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MIL nightmare

(70 Posts)
minieggedoffmyhead Sun 27-Mar-16 20:34:53

I've always had a great relationship with MIL even though DH has a fractious relationship to say the least (she can be very difficult).

Since DS has been born things have taken a turn for the worse. I want my DS to have a great relationship with all of his grandparents but she is really overbearing and intense.

I won't go into all of the issues but one is that she is telling everyone that she hardly sees us- I make the effort to see her twice a week a lot of the time without DH. She also refuses to acknowledge me as 'mummy' to my DS when I am with her and uses terms like 'milk machine' and tells me my DS only recognises me as food (DS is 6 months so clearly not the case), she also 'accidentally' calls herself mummy all the time to my DS. I know this must be hard as she's always been the mother and not grandmother.

She is telling all in sundry that I've got PND (I don't) and that I'm really struggling as a new mother (I'm not). Yesterday we went for lunch and she completely ignored me, took my DS for the whole time, refused to let me see him and didn't speak to me the whole time.

AIBU to not want to see her? I am happy for DH to take DC as I would never stop her seeing her DGC but I'm done making all of the effort to have it thrown in my face.

HumphreyCobblers Sun 27-Mar-16 20:37:37

I would not see this woman. I wouldn't be that keen about my child spending time with her either really. Why on earth does your DH not speak to her about her behaviour?

TimeToMuskUp Sun 27-Mar-16 20:40:09

Totally not U to text her and say "I find your recent behaviour incredibly rude and overbearing, until you can resume some kind of normal Grandparent behaviour we won't be visiting again" and keep yourself too busy for her to drop by.

I love my MIL but she was a little like this when DS2 was born (DS1 is from a previous relationship, so she wasn't about during his early years). She had a ridiculous amount of opinions and decisions she refused to consult me on. DH was spineless with her so I called her out on it and said how unhappy she was making me, and that either it stopped or she'd have to not spend time with DS2. She took her head out of her arse and is much, much better now. I think your good manners have so far stopped you from standing up to her. It's time to do it.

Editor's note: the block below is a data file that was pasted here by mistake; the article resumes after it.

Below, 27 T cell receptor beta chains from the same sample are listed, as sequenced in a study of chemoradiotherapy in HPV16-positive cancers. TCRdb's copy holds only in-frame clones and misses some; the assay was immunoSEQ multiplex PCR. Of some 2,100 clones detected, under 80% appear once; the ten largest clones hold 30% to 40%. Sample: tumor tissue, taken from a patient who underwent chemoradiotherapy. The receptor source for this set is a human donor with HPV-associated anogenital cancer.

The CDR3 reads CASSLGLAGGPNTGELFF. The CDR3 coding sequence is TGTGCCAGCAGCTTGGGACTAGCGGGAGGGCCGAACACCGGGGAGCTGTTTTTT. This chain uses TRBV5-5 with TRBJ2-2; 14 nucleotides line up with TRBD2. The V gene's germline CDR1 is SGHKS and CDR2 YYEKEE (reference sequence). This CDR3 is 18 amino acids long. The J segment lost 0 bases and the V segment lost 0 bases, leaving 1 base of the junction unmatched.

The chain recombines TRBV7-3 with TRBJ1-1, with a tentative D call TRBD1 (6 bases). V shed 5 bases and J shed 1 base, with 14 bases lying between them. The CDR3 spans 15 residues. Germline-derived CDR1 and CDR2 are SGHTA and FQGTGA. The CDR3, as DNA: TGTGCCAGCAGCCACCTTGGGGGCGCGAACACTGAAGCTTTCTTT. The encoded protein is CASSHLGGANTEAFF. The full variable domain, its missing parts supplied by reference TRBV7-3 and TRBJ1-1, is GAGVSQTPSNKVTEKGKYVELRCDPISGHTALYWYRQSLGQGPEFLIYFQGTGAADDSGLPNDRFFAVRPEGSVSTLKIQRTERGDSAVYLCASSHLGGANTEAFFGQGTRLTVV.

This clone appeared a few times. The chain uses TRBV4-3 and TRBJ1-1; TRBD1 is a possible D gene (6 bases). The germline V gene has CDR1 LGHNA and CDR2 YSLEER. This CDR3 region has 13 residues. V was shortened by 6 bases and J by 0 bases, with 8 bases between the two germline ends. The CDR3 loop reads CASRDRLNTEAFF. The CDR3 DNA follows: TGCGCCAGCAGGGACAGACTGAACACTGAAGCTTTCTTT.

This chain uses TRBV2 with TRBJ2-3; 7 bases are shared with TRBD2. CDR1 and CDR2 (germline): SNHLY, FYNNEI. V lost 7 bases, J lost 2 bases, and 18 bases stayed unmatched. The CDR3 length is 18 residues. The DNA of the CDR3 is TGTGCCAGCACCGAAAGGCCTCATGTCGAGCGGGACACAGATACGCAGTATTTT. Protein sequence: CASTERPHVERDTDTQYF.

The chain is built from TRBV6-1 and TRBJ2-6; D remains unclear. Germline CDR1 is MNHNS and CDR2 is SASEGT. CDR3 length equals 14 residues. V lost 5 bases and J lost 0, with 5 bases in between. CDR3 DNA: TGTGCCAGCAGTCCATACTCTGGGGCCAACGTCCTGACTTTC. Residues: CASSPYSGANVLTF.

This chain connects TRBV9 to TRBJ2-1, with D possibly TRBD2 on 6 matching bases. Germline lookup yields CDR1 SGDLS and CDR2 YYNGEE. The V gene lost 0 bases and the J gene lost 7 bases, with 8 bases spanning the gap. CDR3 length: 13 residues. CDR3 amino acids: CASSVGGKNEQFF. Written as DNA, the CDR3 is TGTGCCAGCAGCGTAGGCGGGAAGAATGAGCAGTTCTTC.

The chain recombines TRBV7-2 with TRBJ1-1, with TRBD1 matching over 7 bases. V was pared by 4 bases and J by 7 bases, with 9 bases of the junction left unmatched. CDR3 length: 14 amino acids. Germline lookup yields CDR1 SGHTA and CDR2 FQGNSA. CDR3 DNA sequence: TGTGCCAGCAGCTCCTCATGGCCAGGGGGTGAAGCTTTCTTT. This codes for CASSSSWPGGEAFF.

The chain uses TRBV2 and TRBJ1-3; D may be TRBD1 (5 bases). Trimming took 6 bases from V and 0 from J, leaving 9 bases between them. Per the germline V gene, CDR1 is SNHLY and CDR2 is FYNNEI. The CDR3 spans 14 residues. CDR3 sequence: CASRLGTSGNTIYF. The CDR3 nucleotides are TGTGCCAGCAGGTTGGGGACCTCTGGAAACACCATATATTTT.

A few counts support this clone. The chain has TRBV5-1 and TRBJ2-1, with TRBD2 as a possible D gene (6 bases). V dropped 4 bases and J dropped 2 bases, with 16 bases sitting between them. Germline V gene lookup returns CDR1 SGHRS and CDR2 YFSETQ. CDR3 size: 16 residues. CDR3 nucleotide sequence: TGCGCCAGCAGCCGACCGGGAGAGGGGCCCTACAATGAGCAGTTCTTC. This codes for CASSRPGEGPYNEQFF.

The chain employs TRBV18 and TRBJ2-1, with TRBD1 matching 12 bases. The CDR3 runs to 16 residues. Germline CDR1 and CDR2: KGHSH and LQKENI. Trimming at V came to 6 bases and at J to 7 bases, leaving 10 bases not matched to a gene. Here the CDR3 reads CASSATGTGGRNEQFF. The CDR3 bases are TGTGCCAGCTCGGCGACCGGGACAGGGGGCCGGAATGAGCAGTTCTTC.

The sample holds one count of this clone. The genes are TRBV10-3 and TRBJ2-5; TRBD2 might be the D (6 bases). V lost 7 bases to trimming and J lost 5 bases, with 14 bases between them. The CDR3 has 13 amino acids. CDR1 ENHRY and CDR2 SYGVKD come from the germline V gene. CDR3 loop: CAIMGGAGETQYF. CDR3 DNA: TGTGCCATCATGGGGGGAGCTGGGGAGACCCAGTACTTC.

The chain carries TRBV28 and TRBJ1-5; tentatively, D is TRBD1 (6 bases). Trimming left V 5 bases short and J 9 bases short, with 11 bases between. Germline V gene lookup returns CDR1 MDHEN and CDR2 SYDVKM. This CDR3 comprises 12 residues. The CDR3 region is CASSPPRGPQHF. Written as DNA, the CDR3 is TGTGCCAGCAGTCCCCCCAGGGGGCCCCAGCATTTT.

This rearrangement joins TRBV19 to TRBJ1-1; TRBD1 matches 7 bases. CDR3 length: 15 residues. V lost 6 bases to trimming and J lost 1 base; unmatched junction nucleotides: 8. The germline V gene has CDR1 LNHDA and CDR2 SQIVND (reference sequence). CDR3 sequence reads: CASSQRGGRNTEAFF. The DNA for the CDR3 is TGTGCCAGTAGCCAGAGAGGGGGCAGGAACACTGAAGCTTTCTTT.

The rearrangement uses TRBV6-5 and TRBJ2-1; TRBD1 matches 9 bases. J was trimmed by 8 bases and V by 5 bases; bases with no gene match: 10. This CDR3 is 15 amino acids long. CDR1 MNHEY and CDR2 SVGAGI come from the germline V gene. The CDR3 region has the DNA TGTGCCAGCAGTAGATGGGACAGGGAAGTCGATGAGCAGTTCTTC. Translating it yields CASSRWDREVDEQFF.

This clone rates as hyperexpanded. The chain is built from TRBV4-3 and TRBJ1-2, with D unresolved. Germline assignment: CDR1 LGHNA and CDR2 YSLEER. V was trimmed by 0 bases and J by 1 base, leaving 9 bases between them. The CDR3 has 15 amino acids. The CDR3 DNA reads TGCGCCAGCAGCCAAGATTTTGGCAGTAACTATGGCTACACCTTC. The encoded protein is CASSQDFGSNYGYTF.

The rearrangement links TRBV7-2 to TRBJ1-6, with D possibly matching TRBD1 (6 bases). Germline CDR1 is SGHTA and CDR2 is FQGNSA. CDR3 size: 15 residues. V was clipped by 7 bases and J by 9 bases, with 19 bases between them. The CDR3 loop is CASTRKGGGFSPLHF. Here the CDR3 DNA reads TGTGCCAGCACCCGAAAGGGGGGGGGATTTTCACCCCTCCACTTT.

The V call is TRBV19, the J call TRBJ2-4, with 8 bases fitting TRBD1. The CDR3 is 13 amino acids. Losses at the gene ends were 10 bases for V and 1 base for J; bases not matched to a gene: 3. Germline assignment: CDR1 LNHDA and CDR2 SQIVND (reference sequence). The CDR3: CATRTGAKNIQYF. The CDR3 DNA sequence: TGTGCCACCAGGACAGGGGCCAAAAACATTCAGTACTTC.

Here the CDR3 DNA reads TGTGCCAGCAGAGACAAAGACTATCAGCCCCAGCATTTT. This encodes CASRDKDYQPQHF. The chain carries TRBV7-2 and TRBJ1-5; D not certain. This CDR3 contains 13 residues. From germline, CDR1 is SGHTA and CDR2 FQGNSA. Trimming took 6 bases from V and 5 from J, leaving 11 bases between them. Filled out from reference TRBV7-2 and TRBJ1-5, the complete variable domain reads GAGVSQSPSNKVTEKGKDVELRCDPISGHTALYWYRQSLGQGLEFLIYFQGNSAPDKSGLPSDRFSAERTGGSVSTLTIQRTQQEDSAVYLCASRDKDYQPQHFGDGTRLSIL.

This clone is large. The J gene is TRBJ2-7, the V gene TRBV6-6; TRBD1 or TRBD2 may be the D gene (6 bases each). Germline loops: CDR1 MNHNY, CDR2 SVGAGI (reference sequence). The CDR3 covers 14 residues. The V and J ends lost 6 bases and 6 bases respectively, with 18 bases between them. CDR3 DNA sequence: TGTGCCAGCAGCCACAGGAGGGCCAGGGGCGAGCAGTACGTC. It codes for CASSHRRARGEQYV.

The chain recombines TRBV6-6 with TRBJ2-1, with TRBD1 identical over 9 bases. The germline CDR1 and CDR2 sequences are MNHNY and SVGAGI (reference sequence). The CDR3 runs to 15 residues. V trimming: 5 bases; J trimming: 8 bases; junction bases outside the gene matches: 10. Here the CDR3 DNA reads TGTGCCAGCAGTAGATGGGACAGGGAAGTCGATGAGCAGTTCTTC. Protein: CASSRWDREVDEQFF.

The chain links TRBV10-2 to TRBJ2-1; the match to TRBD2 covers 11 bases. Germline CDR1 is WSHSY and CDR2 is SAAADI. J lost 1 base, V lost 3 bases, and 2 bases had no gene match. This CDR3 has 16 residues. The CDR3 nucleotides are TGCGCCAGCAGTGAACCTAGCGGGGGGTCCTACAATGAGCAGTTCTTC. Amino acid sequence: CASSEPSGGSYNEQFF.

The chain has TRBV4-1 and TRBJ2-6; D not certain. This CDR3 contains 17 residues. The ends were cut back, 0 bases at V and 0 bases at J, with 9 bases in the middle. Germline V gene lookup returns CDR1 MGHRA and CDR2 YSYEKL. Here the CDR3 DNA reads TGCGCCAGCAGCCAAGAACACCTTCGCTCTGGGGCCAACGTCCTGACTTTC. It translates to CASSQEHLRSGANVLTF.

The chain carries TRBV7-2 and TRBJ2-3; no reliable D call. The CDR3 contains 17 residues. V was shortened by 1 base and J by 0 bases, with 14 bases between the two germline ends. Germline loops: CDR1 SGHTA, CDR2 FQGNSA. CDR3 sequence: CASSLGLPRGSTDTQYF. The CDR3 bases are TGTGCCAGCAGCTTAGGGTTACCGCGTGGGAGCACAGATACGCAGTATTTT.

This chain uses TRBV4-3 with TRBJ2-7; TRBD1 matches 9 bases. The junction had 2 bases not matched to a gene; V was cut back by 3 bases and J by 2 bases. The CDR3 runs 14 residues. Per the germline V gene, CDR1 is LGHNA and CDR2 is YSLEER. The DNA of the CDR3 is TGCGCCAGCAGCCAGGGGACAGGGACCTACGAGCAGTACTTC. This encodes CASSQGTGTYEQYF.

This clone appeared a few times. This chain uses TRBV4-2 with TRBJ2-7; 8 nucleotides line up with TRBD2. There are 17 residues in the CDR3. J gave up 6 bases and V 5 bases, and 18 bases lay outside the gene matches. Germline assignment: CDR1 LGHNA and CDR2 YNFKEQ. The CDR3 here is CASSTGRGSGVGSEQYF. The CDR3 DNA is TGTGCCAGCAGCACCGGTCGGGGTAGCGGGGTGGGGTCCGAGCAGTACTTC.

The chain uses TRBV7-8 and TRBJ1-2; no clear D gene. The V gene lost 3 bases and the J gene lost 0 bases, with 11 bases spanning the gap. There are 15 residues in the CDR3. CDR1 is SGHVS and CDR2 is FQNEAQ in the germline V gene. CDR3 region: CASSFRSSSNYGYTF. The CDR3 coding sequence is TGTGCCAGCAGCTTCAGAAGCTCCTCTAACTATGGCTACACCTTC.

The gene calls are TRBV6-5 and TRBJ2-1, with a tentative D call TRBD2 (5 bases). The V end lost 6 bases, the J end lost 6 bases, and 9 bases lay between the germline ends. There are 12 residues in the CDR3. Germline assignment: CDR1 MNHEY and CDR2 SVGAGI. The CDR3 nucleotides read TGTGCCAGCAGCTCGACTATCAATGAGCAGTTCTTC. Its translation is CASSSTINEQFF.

StillStayingClassySanDiego Sun 27-Mar-16 20:40:45

She took your child from you and wouldn't let you see him?confused.

I'd go fucking nuclear.

minieggedoffmyhead Sun 27-Mar-16 20:40:59

Everyone pussy foots around her as she can be very difficult. DH is always on my side and tells me not to bother seeing her but I want my DS to know his grandparents. Plus, I really don't like conflict and I know refusing to see her will cause a lot of conflict.

wheresthel1ght Sun 27-Mar-16 20:41:09

My own mum was like this a lot when dd was first born. All I can say is you have 2 choices.

1) suck it up and say nothing and then vent here


2) confront her head on about it in as nice a way as possible. This obviously holds risks of her getting worse but is the option I would recommend.

99percentchocolate Sun 27-Mar-16 20:42:01

Yanbu - that is terrible behaviour on her part. I can't believe she is telling people that you are struggling when you're not? What is her motivation for that? It sounds like she is completely trying to undermine you and your role at every turn. I would be distancing myself and making sure that DH has a word with her.

CockacidalManiac Sun 27-Mar-16 20:42:05

How do these fucking dreadful people get like this, and why must a normal person like you have to put up with it?

PoohBearsHole Sun 27-Mar-16 20:44:14

by not confronting her she will remain enabled to carry on this behaviour which is NOT normal! Call her out like y would a bully, you had all the cards here with DS so make that known!

TimeToMuskUp Sun 27-Mar-16 20:45:02

The thing is even if you really don't enjoy conflict there will be times in your DS' life when you have no choice but to front up to stuff in order to sort it out. This is one of those times. If your DH already has your back you're stronger than you realise; you know you're doing ok, you know she's the one acting badly. A text or a letter is often easier than confronting someone face to face when panic can set in.

Sgoinneal Sun 27-Mar-16 20:46:30

Your DH is backing you up. Take the opportunity and back off. If she asks why, get DH to let her know that her behaviour isn't appropriate but you will all be delighted to see her when is ready to come and be a grandma.

PhoenixReisling Sun 27-Mar-16 20:50:06

I agree with PP.

Stop seeing her and if she ever takes your child off you again.....dam well take him back.

You are in a enviable position where you do actually have the backing of your DH.